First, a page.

Olivia! Olivia! Olivia!


Someone was super-duper excited when the Scholastic order came into the preschool this week.  
Olivia and the Fairy Princesses!!!
Hooray!  


And that someone was the dorky grown-up who has been collecting Olivia books and toys since 2000...  you know, five years before she had kids of her own.


The jack-in-the-box was a Christmas present from the hubby's best friend in Arizona.  It was Big Sis's first Christmas, but the jack-in-the-box wasn't for her.  


The girls have taken over Mommy's toys, of course.  The Madame Alexander Olivia doll is missing her tights, collar, and purse.  The china tea set is missing some lids.  (This picture is just a sample of that little tea set, though.  I still have most of it.)  The hubby once heard me cry, "You ripped my book!" at a too-young-to-know-better Big Sis.  I used to have cardboard standees and stuff from the bookstore - any time an Olivia display was coming down, they'd call me first.  Alas, the only thing worse than kids when you have stuff?  CATS.

Oh, wait...  Would you like to see the new book?

Well, there is a fabulous graphic excerpt on Simon & Schuster's website.  And for more information about the book, you can read this wonderful Q & A with Olivia's creator, Ian Falconer, on Publisher's Weekly.

Here's a bit more for you:
Page One.  "Mommy, what does 'depressed' mean?"
My new favorite Olivia illustration.  After we read the book, I showed this video to the girls.  I also showed them a bit from Appalachian Spring, which they'd seen before, but had forgotten about.  

I love seeing what poster is in Olivia's room from book to book.  While the Eleanor Roosevelt is still my favorite, Martha Graham is awesome, too.

The back cover.  Olivia has had enough.
 I'm sure it is obvious from my Fairy Day posts and such that we can be frilly and girly around here.  However, as Olivia says in this wonderful, awesome, fabulous book, "There are alternatives."

For those who are familiar with the Ian Falconer books, I would rank this one with the best.  I admit to being disappointed by the last book, Olivia Goes to Venice.  I loved the fact that she ate gelato on almost every page - when I went to Europe in high school, I overdid it on gelato, too - but it just wasn't as good as the previous five books.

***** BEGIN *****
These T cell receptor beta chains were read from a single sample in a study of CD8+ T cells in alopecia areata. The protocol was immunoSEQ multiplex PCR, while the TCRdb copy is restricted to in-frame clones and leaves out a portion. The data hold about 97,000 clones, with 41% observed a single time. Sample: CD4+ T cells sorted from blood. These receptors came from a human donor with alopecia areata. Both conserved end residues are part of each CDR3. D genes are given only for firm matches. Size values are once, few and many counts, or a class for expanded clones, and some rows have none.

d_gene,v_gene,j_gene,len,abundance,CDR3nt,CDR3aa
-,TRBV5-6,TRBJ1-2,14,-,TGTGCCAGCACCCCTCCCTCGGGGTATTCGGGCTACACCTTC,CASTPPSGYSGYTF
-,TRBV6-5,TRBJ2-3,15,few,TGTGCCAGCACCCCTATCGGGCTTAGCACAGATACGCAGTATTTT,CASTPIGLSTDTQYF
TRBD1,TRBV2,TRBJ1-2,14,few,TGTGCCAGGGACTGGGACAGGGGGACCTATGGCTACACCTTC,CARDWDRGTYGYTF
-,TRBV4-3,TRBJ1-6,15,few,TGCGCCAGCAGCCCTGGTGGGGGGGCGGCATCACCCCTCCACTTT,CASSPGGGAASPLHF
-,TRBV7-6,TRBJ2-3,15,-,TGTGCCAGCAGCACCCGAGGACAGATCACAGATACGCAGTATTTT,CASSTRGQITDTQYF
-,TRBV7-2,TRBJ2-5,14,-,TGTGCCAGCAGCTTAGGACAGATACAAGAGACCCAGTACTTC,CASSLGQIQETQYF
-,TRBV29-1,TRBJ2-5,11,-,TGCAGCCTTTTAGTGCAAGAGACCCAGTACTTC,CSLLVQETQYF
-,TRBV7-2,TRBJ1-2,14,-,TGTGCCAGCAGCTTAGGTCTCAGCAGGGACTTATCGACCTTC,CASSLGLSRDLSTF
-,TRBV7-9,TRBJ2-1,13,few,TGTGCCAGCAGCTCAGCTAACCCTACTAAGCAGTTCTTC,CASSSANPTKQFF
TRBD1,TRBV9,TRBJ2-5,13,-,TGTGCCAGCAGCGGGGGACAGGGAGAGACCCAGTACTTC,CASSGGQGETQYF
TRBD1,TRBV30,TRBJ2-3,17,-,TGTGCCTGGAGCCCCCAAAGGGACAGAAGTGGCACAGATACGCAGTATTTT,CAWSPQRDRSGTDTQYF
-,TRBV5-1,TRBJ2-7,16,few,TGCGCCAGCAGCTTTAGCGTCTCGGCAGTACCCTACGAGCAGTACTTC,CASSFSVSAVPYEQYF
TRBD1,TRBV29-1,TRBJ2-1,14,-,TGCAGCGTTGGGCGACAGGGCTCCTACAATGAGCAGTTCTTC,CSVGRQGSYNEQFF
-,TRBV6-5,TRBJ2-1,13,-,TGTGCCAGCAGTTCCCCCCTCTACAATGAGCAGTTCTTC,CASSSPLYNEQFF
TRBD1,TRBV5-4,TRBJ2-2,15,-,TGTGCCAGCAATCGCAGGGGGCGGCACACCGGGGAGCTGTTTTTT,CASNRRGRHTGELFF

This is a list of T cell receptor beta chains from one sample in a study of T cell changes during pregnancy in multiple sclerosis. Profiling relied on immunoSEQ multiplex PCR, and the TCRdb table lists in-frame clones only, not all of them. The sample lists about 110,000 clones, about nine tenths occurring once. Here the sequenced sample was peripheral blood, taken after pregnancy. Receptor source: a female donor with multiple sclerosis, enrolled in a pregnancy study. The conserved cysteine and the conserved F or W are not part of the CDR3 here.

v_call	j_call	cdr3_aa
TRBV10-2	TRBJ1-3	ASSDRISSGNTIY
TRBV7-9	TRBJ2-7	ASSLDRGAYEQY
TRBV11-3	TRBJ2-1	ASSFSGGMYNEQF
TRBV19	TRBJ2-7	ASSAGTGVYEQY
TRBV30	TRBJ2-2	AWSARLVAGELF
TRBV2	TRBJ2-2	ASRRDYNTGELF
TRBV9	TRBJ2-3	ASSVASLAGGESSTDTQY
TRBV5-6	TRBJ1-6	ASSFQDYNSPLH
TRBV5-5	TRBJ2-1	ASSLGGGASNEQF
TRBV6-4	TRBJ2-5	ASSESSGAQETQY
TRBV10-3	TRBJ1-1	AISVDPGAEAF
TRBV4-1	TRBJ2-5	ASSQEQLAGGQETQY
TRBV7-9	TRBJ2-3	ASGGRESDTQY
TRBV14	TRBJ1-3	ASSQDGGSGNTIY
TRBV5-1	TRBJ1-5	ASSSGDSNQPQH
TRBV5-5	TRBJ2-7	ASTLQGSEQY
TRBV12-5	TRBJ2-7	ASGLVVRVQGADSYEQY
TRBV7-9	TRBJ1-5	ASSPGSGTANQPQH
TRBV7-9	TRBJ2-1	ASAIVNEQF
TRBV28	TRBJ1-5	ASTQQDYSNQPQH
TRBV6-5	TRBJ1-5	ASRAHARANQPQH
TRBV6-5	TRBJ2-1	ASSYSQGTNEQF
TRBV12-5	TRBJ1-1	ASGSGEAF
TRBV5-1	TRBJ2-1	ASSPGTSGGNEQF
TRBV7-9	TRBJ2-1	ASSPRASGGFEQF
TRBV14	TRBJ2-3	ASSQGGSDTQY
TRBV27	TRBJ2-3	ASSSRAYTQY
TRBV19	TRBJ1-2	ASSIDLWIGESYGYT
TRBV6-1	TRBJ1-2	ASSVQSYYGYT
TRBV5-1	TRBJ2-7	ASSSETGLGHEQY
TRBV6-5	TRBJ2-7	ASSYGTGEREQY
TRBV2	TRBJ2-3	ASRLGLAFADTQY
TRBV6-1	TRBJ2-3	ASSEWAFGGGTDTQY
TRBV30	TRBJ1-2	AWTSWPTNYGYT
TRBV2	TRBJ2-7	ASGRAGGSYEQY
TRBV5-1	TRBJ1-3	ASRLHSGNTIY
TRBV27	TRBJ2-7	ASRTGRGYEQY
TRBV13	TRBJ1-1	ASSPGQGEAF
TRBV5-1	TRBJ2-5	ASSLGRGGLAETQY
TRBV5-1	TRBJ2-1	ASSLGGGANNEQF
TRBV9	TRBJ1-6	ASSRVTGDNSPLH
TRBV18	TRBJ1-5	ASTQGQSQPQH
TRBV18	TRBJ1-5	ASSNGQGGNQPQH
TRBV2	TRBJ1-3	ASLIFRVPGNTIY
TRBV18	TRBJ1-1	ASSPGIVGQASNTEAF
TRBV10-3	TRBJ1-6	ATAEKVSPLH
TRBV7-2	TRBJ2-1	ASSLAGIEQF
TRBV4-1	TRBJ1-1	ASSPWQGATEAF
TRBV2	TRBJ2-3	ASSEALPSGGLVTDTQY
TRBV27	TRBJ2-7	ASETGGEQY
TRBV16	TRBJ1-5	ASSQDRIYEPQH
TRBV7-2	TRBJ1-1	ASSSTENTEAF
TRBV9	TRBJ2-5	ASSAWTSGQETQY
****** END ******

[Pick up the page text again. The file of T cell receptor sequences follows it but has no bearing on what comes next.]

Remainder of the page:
We Made A Hat


Every year, Big Sis's school has a Hat Day Parade.  The kids and their families make hats reflecting that year's theme.  This year, the theme was "When I Grow Up."  

We made her hat out of a brown grocery sack.  I rolled up the bottom of the bag to be the brim, then the hubby sprayed it antique white.  Then Sis and I decorated it, then sealed it with Modge Podge.

Big Sis wants to be a teacher or librarian - for now.  She says she will dance and do theatre for fun, and she will travel (especially to Paris) and live in a farmhouse in the country.  Or maybe she'll live in the city.  She's undecided.


Alice's Adventures in Wonderland, POP Wonderland Edition

This was a curious find at the library.



Or should I say, curiouser and curiouser?   Well, okay, that doesn't really work.  But I had to say it - I love Alice!

There is a series of POP Wonderland picture books, published by Dark Horse Books in the US.  They are Japanese retellings of famous stories, featuring lush pastel illustrations in the anime/manga vein.  Alice, of course, is much simplified from the original Lewis Carroll work, but it made for appropriate bedtime reading.










The stories were adapted in Japanese by Michiyo Hayano and translated into English by Camellia Nieh.

Our library had two copies of this one floating around.  Alas, it has none of the other books in the series.  Fairy tales!  I am curious about those, too!


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Homemade Books for Mommy

The girls made me books this weekend!

This is Little Sis's book.